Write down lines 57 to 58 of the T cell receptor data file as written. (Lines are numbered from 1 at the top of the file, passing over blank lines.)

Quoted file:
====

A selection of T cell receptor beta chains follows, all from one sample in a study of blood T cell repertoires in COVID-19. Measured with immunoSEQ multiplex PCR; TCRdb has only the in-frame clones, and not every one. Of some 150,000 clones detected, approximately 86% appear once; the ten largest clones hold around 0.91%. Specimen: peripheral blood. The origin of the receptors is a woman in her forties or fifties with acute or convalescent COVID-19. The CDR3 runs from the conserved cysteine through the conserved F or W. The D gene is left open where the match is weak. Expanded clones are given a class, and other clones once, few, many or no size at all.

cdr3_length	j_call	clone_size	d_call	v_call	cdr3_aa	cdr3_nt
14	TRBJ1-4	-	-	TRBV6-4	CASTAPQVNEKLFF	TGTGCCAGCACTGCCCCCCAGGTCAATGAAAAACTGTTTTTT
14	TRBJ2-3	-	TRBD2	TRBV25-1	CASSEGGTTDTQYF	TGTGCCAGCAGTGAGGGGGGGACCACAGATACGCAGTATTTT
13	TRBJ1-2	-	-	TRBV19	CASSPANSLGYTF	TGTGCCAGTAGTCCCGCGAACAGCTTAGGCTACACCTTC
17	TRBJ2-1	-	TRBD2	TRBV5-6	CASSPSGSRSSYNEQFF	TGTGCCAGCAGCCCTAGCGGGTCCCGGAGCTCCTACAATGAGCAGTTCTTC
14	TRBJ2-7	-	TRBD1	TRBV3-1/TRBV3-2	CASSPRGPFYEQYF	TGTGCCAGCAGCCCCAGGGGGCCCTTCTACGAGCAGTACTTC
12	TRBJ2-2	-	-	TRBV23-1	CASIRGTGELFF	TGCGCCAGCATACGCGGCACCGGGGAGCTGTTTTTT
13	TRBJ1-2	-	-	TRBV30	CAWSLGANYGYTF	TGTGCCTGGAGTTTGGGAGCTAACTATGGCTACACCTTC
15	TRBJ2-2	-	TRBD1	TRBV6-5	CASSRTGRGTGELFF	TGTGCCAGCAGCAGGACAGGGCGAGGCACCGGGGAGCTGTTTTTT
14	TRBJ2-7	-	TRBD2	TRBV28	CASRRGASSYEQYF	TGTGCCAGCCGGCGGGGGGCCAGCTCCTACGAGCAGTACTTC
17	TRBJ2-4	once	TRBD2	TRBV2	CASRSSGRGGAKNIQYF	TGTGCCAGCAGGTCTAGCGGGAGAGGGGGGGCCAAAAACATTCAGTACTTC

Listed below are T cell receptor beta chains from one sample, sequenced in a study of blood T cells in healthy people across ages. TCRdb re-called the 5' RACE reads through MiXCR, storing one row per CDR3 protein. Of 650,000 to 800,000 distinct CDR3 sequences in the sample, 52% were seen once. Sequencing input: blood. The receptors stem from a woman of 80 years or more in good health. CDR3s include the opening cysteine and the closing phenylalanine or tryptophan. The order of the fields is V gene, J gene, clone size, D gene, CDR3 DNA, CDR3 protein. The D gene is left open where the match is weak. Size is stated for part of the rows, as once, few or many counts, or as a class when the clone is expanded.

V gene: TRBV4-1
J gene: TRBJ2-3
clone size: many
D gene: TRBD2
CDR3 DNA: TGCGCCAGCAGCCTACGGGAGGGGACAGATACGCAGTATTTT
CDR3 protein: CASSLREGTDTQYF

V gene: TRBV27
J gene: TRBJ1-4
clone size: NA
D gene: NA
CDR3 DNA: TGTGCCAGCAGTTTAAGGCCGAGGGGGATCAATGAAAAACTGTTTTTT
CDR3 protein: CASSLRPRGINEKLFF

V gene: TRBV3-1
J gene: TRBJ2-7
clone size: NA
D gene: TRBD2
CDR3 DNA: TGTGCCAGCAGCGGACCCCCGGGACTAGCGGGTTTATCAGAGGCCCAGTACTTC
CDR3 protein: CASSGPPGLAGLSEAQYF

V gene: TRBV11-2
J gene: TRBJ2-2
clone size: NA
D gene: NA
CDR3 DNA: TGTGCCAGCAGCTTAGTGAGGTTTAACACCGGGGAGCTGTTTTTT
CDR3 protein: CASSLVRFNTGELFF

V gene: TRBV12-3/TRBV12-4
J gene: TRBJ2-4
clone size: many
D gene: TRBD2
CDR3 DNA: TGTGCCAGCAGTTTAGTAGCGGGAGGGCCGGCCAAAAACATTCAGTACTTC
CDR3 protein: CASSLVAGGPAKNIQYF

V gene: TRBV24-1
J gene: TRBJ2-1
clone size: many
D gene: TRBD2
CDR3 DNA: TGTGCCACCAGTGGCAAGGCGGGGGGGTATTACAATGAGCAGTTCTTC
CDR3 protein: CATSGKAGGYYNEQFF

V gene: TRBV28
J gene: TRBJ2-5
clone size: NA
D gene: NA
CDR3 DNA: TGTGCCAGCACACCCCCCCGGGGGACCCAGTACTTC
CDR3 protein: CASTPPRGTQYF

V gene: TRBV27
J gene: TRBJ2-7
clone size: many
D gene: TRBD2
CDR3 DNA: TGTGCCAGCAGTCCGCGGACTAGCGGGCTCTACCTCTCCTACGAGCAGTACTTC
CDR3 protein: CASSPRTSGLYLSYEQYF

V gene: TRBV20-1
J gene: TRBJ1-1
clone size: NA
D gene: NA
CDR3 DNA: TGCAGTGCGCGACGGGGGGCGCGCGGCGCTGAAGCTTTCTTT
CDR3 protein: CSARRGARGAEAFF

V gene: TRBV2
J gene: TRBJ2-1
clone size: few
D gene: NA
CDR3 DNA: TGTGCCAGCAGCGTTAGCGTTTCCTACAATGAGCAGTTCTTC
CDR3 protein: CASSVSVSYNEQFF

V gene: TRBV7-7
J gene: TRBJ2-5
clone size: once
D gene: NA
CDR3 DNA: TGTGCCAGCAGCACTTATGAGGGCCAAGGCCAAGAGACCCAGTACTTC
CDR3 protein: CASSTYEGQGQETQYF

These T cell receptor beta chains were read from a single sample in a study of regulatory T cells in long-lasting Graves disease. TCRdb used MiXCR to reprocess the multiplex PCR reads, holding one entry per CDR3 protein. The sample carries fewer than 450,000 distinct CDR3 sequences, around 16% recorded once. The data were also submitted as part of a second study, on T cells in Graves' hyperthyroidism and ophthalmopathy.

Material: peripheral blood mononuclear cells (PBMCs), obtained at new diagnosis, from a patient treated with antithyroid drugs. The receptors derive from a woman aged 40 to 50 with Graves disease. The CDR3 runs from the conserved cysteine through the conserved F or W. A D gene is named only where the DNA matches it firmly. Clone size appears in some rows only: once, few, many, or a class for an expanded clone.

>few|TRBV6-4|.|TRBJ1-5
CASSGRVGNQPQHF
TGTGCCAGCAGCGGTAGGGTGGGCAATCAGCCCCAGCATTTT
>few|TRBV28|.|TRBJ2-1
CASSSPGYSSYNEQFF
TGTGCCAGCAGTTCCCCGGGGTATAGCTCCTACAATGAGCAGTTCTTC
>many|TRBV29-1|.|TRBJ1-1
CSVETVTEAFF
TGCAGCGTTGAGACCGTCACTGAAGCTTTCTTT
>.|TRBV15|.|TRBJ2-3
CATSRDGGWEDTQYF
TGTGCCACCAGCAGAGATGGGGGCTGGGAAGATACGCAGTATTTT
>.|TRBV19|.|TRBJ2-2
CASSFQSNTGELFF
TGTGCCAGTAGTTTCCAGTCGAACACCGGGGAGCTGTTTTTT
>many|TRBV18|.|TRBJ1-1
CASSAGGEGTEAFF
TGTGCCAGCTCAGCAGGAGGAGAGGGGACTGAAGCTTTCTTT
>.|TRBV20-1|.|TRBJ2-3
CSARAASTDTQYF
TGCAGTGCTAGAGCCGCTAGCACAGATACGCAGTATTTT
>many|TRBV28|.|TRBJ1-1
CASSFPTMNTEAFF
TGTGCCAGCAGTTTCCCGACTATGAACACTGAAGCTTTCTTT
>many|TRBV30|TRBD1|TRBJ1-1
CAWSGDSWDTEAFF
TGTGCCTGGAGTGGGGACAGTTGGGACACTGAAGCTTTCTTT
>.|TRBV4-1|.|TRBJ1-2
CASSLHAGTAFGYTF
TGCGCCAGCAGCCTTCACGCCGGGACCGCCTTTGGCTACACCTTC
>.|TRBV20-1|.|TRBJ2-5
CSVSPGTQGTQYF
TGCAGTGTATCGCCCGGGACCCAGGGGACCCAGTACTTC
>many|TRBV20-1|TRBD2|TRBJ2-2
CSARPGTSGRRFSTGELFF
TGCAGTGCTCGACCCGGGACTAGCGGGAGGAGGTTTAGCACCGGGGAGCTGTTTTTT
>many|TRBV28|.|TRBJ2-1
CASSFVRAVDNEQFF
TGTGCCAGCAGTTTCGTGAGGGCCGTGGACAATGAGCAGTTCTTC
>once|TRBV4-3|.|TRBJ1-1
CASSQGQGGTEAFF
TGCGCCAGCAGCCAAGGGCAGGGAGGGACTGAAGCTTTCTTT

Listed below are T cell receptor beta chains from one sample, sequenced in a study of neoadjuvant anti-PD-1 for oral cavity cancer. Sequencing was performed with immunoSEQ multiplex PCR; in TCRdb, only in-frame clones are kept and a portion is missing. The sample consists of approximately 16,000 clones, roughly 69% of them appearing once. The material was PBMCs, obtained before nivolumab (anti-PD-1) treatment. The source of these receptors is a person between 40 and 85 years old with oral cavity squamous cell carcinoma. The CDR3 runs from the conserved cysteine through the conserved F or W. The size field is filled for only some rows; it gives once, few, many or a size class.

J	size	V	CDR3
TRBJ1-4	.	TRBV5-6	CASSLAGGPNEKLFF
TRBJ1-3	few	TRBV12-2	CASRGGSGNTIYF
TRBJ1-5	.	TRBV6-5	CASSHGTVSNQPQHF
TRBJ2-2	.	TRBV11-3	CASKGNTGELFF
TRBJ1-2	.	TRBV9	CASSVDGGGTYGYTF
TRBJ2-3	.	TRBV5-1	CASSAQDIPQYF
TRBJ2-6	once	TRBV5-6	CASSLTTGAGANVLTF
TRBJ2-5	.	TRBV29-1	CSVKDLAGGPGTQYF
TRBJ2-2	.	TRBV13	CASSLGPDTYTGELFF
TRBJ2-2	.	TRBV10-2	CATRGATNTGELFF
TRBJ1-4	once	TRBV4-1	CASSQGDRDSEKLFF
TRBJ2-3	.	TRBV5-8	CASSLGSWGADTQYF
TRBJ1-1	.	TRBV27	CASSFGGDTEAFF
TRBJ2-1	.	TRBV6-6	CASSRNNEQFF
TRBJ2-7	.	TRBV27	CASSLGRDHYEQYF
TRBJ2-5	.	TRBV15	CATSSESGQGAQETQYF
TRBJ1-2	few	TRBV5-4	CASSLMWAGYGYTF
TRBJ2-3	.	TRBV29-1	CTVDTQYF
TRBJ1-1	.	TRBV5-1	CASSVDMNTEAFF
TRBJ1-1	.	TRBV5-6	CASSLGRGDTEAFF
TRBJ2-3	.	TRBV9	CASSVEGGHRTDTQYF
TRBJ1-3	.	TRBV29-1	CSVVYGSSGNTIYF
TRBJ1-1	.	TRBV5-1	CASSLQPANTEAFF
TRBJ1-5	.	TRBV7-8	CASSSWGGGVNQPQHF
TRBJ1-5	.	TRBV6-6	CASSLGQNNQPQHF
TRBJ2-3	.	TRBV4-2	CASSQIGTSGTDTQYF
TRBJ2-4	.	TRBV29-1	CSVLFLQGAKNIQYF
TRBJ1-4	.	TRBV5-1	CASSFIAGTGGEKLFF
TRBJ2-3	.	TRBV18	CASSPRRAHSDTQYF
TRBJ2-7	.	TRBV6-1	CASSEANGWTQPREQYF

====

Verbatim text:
J gene: TRBJ2-7
clone size: many